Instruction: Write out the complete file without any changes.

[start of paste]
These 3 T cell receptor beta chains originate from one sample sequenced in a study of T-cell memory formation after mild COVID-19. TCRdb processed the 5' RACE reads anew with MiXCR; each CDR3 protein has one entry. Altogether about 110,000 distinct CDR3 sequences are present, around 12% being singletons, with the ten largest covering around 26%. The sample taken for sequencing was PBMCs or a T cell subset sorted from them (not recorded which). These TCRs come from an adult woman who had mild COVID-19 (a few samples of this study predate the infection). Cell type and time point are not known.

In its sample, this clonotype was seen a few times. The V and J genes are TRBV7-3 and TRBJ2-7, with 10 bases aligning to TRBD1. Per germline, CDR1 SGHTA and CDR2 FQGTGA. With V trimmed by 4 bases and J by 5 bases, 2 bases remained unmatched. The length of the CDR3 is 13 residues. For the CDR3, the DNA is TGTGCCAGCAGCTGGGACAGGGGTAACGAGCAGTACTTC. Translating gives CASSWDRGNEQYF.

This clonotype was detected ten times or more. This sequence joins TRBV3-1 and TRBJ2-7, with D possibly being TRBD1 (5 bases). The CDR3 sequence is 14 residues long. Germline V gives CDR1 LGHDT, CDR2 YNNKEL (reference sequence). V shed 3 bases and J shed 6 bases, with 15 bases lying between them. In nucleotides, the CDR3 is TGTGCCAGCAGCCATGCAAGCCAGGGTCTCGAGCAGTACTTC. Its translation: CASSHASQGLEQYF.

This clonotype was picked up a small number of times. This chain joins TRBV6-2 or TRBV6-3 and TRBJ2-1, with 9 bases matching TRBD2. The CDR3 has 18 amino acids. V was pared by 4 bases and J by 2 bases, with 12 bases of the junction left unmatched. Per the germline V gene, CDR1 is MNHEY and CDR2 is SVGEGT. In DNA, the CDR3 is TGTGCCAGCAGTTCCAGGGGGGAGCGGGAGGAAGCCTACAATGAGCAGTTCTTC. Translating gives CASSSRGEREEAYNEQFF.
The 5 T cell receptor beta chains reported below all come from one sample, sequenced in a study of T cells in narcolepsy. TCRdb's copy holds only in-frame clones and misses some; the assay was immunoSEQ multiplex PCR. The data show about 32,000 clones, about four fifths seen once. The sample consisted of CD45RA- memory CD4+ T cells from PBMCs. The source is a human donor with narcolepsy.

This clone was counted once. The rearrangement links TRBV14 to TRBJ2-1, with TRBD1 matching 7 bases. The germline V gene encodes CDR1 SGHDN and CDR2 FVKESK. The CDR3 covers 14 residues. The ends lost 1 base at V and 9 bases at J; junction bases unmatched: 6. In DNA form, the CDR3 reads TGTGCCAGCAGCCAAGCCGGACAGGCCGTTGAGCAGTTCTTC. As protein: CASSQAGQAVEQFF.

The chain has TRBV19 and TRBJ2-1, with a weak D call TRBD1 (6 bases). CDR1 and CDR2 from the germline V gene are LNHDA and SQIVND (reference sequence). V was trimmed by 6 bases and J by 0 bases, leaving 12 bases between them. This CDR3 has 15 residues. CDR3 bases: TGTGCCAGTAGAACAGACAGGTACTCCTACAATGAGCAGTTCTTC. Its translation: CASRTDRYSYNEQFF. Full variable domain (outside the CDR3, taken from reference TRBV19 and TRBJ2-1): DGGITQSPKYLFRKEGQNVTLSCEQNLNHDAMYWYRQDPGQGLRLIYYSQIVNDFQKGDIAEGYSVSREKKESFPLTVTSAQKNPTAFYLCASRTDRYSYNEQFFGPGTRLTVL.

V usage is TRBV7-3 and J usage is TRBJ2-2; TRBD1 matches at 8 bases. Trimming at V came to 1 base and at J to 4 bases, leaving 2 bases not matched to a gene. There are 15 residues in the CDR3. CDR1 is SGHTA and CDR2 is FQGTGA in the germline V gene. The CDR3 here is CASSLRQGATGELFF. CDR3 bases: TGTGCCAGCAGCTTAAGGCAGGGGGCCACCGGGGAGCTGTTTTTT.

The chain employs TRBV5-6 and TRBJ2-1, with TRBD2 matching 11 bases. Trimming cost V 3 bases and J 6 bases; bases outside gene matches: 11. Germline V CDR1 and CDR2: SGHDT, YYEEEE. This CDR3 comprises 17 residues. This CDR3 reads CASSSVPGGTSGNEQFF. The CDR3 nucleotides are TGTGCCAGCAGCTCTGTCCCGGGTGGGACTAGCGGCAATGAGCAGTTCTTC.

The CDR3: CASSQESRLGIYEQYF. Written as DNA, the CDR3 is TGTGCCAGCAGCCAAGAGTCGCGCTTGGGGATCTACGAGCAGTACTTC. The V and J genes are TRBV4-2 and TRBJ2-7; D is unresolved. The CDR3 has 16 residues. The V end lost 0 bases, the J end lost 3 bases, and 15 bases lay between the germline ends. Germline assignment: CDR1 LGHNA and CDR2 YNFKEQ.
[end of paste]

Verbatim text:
These 3 T cell receptor beta chains originate from one sample sequenced in a study of T-cell memory formation after mild COVID-19. TCRdb processed the 5' RACE reads anew with MiXCR; each CDR3 protein has one entry. Altogether about 110,000 distinct CDR3 sequences are present, around 12% being singletons, with the ten largest covering around 26%. The sample taken for sequencing was PBMCs or a T cell subset sorted from them (not recorded which). These TCRs come from an adult woman who had mild COVID-19 (a few samples of this study predate the infection). Cell type and time point are not known.

In its sample, this clonotype was seen a few times. The V and J genes are TRBV7-3 and TRBJ2-7, with 10 bases aligning to TRBD1. Per germline, CDR1 SGHTA and CDR2 FQGTGA. With V trimmed by 4 bases and J by 5 bases, 2 bases remained unmatched. The length of the CDR3 is 13 residues. For the CDR3, the DNA is TGTGCCAGCAGCTGGGACAGGGGTAACGAGCAGTACTTC. Translating gives CASSWDRGNEQYF.

This clonotype was detected ten times or more. This sequence joins TRBV3-1 and TRBJ2-7, with D possibly being TRBD1 (5 bases). The CDR3 sequence is 14 residues long. Germline V gives CDR1 LGHDT, CDR2 YNNKEL (reference sequence). V shed 3 bases and J shed 6 bases, with 15 bases lying between them. In nucleotides, the CDR3 is TGTGCCAGCAGCCATGCAAGCCAGGGTCTCGAGCAGTACTTC. Its translation: CASSHASQGLEQYF.

This clonotype was picked up a small number of times. This chain joins TRBV6-2 or TRBV6-3 and TRBJ2-1, with 9 bases matching TRBD2. The CDR3 has 18 amino acids. V was pared by 4 bases and J by 2 bases, with 12 bases of the junction left unmatched. Per the germline V gene, CDR1 is MNHEY and CDR2 is SVGEGT. In DNA, the CDR3 is TGTGCCAGCAGTTCCAGGGGGGAGCGGGAGGAAGCCTACAATGAGCAGTTCTTC. Translating gives CASSSRGEREEAYNEQFF.
The 5 T cell receptor beta chains reported below all come from one sample, sequenced in a study of T cells in narcolepsy. TCRdb's copy holds only in-frame clones and misses some; the assay was immunoSEQ multiplex PCR. The data show about 32,000 clones, about four fifths seen once. The sample consisted of CD45RA- memory CD4+ T cells from PBMCs. The source is a human donor with narcolepsy.

This clone was counted once. The rearrangement links TRBV14 to TRBJ2-1, with TRBD1 matching 7 bases. The germline V gene encodes CDR1 SGHDN and CDR2 FVKESK. The CDR3 covers 14 residues. The ends lost 1 base at V and 9 bases at J; junction bases unmatched: 6. In DNA form, the CDR3 reads TGTGCCAGCAGCCAAGCCGGACAGGCCGTTGAGCAGTTCTTC. As protein: CASSQAGQAVEQFF.

The chain has TRBV19 and TRBJ2-1, with a weak D call TRBD1 (6 bases). CDR1 and CDR2 from the germline V gene are LNHDA and SQIVND (reference sequence). V was trimmed by 6 bases and J by 0 bases, leaving 12 bases between them. This CDR3 has 15 residues. CDR3 bases: TGTGCCAGTAGAACAGACAGGTACTCCTACAATGAGCAGTTCTTC. Its translation: CASRTDRYSYNEQFF. Full variable domain (outside the CDR3, taken from reference TRBV19 and TRBJ2-1): DGGITQSPKYLFRKEGQNVTLSCEQNLNHDAMYWYRQDPGQGLRLIYYSQIVNDFQKGDIAEGYSVSREKKESFPLTVTSAQKNPTAFYLCASRTDRYSYNEQFFGPGTRLTVL.

V usage is TRBV7-3 and J usage is TRBJ2-2; TRBD1 matches at 8 bases. Trimming at V came to 1 base and at J to 4 bases, leaving 2 bases not matched to a gene. There are 15 residues in the CDR3. CDR1 is SGHTA and CDR2 is FQGTGA in the germline V gene. The CDR3 here is CASSLRQGATGELFF. CDR3 bases: TGTGCCAGCAGCTTAAGGCAGGGGGCCACCGGGGAGCTGTTTTTT.

The chain employs TRBV5-6 and TRBJ2-1, with TRBD2 matching 11 bases. Trimming cost V 3 bases and J 6 bases; bases outside gene matches: 11. Germline V CDR1 and CDR2: SGHDT, YYEEEE. This CDR3 comprises 17 residues. This CDR3 reads CASSSVPGGTSGNEQFF. The CDR3 nucleotides are TGTGCCAGCAGCTCTGTCCCGGGTGGGACTAGCGGCAATGAGCAGTTCTTC.

The CDR3: CASSQESRLGIYEQYF. Written as DNA, the CDR3 is TGTGCCAGCAGCCAAGAGTCGCGCTTGGGGATCTACGAGCAGTACTTC. The V and J genes are TRBV4-2 and TRBJ2-7; D is unresolved. The CDR3 has 16 residues. The V end lost 0 bases, the J end lost 3 bases, and 15 bases lay between the germline ends. Germline assignment: CDR1 LGHNA and CDR2 YNFKEQ.